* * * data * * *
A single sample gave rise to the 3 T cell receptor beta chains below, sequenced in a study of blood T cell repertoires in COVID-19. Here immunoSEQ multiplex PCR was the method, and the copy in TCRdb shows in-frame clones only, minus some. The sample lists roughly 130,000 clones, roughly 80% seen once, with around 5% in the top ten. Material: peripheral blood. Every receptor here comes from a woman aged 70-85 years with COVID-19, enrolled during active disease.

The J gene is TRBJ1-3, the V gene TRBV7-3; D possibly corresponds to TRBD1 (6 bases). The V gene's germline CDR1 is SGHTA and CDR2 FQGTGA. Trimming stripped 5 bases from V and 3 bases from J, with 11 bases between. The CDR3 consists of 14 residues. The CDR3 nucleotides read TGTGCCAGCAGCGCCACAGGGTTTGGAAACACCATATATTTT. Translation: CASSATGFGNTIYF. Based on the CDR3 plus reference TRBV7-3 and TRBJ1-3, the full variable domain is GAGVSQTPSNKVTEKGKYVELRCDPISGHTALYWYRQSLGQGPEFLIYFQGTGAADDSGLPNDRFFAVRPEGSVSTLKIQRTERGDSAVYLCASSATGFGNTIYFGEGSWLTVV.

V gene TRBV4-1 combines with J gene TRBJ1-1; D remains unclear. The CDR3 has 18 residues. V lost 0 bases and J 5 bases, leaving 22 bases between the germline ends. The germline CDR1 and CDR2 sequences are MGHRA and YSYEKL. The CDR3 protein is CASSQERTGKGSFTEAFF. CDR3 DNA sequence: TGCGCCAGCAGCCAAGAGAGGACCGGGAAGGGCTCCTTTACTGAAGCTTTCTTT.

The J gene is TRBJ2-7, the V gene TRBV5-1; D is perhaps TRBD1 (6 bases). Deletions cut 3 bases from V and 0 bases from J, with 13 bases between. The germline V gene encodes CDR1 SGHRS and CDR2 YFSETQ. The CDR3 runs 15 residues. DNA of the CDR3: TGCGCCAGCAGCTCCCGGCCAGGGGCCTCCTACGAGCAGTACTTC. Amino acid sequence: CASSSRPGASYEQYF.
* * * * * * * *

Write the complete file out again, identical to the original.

A single sample gave rise to the 3 T cell receptor beta chains below, sequenced in a study of blood T cell repertoires in COVID-19. Here immunoSEQ multiplex PCR was the method, and the copy in TCRdb shows in-frame clones only, minus some. The sample lists roughly 130,000 clones, roughly 80% seen once, with around 5% in the top ten. Material: peripheral blood. Every receptor here comes from a woman aged 70-85 years with COVID-19, enrolled during active disease.

The J gene is TRBJ1-3, the V gene TRBV7-3; D possibly corresponds to TRBD1 (6 bases). The V gene's germline CDR1 is SGHTA and CDR2 FQGTGA. Trimming stripped 5 bases from V and 3 bases from J, with 11 bases between. The CDR3 consists of 14 residues. The CDR3 nucleotides read TGTGCCAGCAGCGCCACAGGGTTTGGAAACACCATATATTTT. Translation: CASSATGFGNTIYF. Based on the CDR3 plus reference TRBV7-3 and TRBJ1-3, the full variable domain is GAGVSQTPSNKVTEKGKYVELRCDPISGHTALYWYRQSLGQGPEFLIYFQGTGAADDSGLPNDRFFAVRPEGSVSTLKIQRTERGDSAVYLCASSATGFGNTIYFGEGSWLTVV.

V gene TRBV4-1 combines with J gene TRBJ1-1; D remains unclear. The CDR3 has 18 residues. V lost 0 bases and J 5 bases, leaving 22 bases between the germline ends. The germline CDR1 and CDR2 sequences are MGHRA and YSYEKL. The CDR3 protein is CASSQERTGKGSFTEAFF. CDR3 DNA sequence: TGCGCCAGCAGCCAAGAGAGGACCGGGAAGGGCTCCTTTACTGAAGCTTTCTTT.

The J gene is TRBJ2-7, the V gene TRBV5-1; D is perhaps TRBD1 (6 bases). Deletions cut 3 bases from V and 0 bases from J, with 13 bases between. The germline V gene encodes CDR1 SGHRS and CDR2 YFSETQ. The CDR3 runs 15 residues. DNA of the CDR3: TGCGCCAGCAGCTCCCGGCCAGGGGCCTCCTACGAGCAGTACTTC. Amino acid sequence: CASSSRPGASYEQYF.